Every written message is captured within a literary form presumably known to the reader. Not knowing the intended form of a message can lead to misunderstandings. If a message was written over 2,000 years ago, then knowing the intended literary form or genre is a challenge. This course is designed to acquaint course participants with some of the key literary forms found in the Bible. Participants will grow in their ability to read and understand the Bible through a study of these literary forms and by sharing reflections on the Sunday Scriptures
*Note: All participants must have their own copy of And God Said What? An Introduction to Biblical Literary Forms for Bible Lovers by Margaret Nutting Ralph (Paulist Press, 2003).
- Introduction to Form Criticism
- Literary Forms: the Bible and the Gospels
- Literary Forms: Myth and Legend
- Literary Forms: Parables and Allegory
- Literary Forms: Song and Fiction
- Literary Forms: Letters and Revelation
- Created by Notre Dame Theology Professor.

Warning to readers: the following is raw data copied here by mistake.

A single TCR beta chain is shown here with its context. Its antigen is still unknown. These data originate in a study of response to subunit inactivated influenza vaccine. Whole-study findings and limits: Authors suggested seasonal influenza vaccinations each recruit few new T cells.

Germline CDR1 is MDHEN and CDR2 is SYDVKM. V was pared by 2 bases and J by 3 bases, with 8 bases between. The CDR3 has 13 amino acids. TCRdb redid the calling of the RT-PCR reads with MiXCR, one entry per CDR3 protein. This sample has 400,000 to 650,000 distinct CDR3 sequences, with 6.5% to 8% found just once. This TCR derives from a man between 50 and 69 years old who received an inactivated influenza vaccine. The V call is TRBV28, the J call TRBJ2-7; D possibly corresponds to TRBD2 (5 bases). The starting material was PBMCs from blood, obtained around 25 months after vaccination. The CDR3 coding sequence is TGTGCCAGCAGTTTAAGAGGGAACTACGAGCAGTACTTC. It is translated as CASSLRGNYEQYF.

- Six weeks in duration, with one week for orientation.
- Typically 15-20 students in each course.
- Supplemental resources are provided to encourage further exploration of topic.
- Weekly written assignments (150-200 words) required.
- Weekly facilitator moderated chat sessions with students in course.
- All participants must have their own copy of And God Said What? An Introduction to Biblical Literary Forms for Bible Lovers by Margaret Nutting Ralph (Paulist Press, 2003).
- All other course material available online in the course.
- Weekly reading of assigned texts.
- Participation in class discussion using discussion area (minimum 2 comments, questions or responses weekly.)
- Weekly written assignment (150-200 words.)
- Weekly chat session with other students in course (3 required throughout course.)
- Course evaluation.
4 to 6 hours a week (time varies from student to student depending on your learning style and schedule.)
A Certificate of Completion awarding 25 Contact Hours will be sent upon completion of all course requirements.